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Multinetting to route non-vlan traffic

Posted on 2013-11-11
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Last Modified: 2013-11-25
Our telecom provider is utilizing VPLS to deliver traffic from two different internal networks (remote offices) to our headquarters (192.168.150.x and 192.168.160.x) using one physical cable.  They are only sending raw IP traffic - VLAN tagging is not supported.

I'm looking for programming instructions that will assign one port on an HP ProCurve 2600 to accept the VPLS traffic from both remote networks and send traffic bound for each network out it's own physical port to the upstream router (one port for 192.168.150.x and one port for 192.168.160.x).

Alternative ideas are welcome.  Thank you!
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Question by:DetersLaw
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10 Comments
 
LVL 32

Expert Comment

by:harbor235
ID: 39641600
I would ask your VPLS provider again about vlan tagging, how else would they be able to send you traffic from two separate locations and networks without tagging the traffic?


And in that case you will need a sub-interface or trunk to terminate

harbor235 ;}
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Accepted Solution

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Aaron Tomosky earned 500 total points
ID: 39641652
I don't know if this is similar enough to help but here goes: I had an Internet connection with two distinct incoming ip ranges on one cable. My sonicwall was not happy with this. So I put that cable into a dumb layer two switch, then ran two cables from the same switch to my sonicwall. I programmed each interface seperately and it worked just fine.

Your router might not need any fancy seperation from the procurve, just two seperate cables which any old $50 switch can do just fine. Or I could be wrong and vlps is special and it won't work. But it's worth a try id think.
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Expert Comment

by:harbor235
ID: 39641709
Multiple subnets can exist on the same wire that is not an issue. The question is how would a service provider deliver multiple networks on one wire. Because of the scale it would cripple their infrastructure.

They can deliver the networks via two wires and you could attach them to a single switch and vlan, but you have one wire

VPLS delivers typically Ethernet. Do you have a VPLS pt to pt service or a point to multi-point service?

Perhaps they thought you were connecting one network?


harbor235 ;-}
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Author Comment

by:DetersLaw
ID: 39641779
Harbor235: I am waiting for the VPLS provider to confirm the circuit is passing VLAN tagging.  My feeling is that they aren't going to be able to provide tagging, so I'm getting started learning how someone might go about routing multiple networks from a single wire with tagging.  This is a multi-point service (two distant geographical locations are being sent to HQ on a single wire).  They flatly refused my request for two physical wires.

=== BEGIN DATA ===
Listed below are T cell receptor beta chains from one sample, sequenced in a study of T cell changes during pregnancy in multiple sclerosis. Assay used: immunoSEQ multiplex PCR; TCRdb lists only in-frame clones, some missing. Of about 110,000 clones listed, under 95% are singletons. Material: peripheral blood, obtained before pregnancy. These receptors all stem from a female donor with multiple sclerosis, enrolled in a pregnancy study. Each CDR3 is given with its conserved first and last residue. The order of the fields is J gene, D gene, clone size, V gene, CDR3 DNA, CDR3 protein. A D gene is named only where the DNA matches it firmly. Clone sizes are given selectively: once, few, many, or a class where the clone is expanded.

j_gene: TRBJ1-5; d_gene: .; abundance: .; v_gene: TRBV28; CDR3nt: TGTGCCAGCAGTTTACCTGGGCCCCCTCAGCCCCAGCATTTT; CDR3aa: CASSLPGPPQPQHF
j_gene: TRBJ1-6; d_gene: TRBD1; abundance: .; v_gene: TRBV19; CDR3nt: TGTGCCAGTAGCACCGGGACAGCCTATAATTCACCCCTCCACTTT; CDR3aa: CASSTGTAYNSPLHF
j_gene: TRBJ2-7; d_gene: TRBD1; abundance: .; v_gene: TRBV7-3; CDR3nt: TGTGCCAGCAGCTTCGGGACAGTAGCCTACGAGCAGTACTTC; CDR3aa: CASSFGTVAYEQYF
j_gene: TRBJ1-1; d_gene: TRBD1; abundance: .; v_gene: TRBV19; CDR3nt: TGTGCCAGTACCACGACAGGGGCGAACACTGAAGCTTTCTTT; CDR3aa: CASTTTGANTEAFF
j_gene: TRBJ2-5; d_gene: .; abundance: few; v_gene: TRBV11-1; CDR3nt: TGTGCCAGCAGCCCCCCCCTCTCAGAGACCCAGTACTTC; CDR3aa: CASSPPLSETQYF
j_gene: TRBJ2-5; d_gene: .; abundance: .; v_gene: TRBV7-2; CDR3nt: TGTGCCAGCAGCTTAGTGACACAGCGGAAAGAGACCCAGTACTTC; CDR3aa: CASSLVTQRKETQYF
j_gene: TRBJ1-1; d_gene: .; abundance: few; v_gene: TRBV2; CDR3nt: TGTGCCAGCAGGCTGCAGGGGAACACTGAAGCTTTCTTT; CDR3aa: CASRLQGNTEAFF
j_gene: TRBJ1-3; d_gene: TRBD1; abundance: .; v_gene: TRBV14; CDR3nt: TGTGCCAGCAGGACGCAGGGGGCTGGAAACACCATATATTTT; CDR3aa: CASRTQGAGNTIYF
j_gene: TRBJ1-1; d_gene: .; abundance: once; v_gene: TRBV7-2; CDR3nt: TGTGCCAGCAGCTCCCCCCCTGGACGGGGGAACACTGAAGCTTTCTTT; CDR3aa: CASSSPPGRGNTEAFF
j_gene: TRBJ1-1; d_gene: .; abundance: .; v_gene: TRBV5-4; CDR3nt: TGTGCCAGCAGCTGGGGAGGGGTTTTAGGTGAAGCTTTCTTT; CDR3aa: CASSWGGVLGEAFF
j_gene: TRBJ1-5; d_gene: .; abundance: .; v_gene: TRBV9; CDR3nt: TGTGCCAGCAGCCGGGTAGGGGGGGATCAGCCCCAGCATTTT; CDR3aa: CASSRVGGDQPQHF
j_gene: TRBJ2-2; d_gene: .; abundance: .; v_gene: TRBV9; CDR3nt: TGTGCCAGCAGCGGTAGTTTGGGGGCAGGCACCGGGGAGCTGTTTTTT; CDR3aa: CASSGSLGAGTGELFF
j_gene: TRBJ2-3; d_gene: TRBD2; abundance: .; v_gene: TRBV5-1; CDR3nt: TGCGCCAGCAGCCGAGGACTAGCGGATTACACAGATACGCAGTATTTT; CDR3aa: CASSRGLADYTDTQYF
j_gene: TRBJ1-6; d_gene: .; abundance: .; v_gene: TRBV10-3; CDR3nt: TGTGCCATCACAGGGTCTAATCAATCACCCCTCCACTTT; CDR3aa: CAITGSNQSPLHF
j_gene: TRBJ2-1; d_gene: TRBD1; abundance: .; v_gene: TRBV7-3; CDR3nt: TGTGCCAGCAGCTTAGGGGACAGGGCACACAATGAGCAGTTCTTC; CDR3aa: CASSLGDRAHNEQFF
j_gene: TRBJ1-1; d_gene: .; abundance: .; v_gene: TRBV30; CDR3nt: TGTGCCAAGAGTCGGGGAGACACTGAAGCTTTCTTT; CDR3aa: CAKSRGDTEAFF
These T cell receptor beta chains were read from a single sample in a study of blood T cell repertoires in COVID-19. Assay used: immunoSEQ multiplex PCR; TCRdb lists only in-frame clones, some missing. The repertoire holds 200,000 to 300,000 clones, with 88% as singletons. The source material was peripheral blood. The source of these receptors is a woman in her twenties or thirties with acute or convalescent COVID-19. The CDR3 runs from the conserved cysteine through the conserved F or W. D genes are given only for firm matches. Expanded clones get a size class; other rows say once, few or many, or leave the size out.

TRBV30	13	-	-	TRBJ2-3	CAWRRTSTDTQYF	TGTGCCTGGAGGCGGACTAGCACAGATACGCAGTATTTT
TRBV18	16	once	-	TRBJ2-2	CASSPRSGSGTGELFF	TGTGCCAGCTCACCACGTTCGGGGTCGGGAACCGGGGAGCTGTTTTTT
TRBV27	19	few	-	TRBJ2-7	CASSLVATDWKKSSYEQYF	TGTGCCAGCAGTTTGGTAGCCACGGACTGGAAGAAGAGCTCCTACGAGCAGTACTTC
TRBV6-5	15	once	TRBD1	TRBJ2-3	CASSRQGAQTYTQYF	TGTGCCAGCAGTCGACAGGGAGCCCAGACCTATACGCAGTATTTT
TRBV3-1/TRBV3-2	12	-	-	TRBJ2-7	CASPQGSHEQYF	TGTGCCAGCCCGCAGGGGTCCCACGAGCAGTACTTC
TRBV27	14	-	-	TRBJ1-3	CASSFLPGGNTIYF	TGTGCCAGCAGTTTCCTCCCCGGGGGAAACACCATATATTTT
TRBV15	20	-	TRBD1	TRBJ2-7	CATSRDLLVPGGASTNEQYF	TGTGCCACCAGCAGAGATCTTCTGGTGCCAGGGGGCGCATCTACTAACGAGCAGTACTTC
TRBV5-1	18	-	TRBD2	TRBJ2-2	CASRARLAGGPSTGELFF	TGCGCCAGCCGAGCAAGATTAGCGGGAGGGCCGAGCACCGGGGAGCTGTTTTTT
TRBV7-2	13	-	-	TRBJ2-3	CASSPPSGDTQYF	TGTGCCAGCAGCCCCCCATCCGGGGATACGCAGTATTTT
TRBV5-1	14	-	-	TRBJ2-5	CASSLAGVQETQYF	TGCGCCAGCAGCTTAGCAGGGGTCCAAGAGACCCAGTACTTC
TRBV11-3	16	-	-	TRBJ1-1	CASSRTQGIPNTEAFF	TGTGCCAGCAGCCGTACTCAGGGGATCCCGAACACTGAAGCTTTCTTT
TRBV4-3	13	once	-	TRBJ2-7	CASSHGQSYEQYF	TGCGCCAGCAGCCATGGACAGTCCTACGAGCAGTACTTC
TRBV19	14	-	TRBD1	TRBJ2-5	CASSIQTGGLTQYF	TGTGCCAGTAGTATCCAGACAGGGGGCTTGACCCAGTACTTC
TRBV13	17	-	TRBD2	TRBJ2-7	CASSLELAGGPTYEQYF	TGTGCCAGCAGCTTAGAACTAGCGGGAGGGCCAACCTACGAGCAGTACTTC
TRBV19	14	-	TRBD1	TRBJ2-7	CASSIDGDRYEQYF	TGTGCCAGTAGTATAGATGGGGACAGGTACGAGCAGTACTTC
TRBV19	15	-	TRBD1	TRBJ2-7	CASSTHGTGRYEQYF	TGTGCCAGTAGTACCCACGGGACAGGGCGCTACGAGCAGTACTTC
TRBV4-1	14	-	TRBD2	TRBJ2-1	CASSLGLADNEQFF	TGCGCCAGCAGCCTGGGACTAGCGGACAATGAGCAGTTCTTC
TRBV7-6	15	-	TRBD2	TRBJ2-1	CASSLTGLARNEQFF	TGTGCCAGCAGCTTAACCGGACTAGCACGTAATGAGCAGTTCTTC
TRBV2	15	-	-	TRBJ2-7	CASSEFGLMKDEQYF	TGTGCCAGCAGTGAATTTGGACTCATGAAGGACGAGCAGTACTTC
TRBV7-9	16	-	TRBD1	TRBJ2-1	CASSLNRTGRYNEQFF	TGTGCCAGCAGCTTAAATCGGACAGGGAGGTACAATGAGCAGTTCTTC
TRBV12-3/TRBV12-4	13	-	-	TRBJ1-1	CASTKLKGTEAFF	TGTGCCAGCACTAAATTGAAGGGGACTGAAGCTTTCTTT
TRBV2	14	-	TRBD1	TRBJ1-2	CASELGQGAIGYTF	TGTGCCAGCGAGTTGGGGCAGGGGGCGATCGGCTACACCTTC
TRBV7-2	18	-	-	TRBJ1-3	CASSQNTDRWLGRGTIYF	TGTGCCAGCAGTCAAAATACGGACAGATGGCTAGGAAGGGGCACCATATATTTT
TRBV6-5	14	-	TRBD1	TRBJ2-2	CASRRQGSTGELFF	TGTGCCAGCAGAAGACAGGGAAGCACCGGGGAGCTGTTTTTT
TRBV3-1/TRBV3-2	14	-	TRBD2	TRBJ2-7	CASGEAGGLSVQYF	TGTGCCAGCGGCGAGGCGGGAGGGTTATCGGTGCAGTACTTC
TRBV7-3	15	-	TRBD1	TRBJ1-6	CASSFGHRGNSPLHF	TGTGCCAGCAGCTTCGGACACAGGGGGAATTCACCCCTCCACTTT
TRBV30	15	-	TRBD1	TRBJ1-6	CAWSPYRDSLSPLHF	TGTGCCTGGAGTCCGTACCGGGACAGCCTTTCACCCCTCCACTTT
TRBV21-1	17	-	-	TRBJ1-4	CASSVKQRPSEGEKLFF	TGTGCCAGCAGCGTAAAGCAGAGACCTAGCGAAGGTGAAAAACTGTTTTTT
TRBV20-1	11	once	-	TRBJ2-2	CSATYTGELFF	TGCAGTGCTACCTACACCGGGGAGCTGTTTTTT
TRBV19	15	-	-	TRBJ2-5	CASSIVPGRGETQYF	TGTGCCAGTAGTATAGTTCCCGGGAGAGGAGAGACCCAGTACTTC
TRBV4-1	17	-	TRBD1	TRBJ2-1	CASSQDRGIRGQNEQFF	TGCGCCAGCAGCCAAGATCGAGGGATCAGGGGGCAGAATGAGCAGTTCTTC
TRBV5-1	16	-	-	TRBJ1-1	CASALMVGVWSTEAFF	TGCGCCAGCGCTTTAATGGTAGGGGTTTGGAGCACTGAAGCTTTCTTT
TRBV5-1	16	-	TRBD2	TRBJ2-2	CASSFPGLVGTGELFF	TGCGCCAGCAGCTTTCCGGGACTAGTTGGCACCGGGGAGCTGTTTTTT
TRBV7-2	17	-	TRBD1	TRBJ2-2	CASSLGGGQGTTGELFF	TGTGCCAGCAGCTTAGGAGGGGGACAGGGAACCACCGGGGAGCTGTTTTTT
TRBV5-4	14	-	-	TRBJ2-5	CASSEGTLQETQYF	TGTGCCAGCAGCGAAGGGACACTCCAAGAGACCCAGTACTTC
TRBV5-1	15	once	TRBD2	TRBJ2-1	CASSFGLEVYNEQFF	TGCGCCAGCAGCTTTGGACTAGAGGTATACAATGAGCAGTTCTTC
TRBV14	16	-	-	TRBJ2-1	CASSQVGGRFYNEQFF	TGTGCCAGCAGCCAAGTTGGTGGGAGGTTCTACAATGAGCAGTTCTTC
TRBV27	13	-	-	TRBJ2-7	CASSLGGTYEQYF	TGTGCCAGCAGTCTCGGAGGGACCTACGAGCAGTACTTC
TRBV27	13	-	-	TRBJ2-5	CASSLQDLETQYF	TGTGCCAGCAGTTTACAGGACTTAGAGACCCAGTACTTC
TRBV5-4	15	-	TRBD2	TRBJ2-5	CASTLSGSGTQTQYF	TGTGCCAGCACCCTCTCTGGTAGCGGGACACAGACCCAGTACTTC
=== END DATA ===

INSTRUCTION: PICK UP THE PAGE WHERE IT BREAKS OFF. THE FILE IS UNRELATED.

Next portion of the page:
aarontomosky: Are you saying you think I could simply connect the single wire providing VPLS to a port on a layer 2 switch (no VLANs) and then connect that switch to my router using two cables; one port on the router configured for 150.x and one port for 160.x?
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Expert Comment

by:Aaron Tomosky
ID: 39641804
Yep. I'm no expert in low level network stuff but from what I understand and my past experience I think it should work.
Id use a small but decent quality switch so it doesn't slow stuff down, Don't share the switch with anything else as that might get weird. Last time I think I used gigabit netgear blue metal one and it was fast and stable.
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Expert Comment

by:harbor235
ID: 39641901
Can you share who your provider is?


- harbor235 ;}
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Author Comment

by:DetersLaw
ID: 39641912
It's regional project.  Cincinnati Bell/CBTS and Time Warner Telecom are partnering.
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Author Closing Comment

by:DetersLaw
ID: 39675299
Aarontomosky:  Turns out VPLS broadcasts all IP traffic along one cable.  We connected the VPLS feed to a HP ProCurve dedicated to the task of handline only VPLS traffic and programmed no VLANS - we are using only the default VLAN1.  We used multi-netting on the port for that VPLS connection adding one host address for each network plus another host address for management purposes.  Then we connected one cable from the VPLS switch for each network to our internal router.  Connectivity is now provided to our two remote locations via two physical connections and without the need for VLAN tagging.  No real drawbacks, other than having to dedicate a quality switch to the VPLS.  Thank you!
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Expert Comment

by:Aaron Tomosky
ID: 39675318
Great news! This is something that I think is frequently overcomplicated.
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Expert Comment

by:harbor235
ID: 39675425
Hmm,

Multi-netting equates to secondary addressing which allows multiple subnets to exist on the same wire, I stated this on my second post.

"Multiple subnets can exist on the same wire that is not an issue. " 


The problem can arise with the number of hosts on a segment and the increased broadcast traffic, not sure why you would want to do this over a WAN, why not increase the network size?

Good luck,


harbor235 ;}
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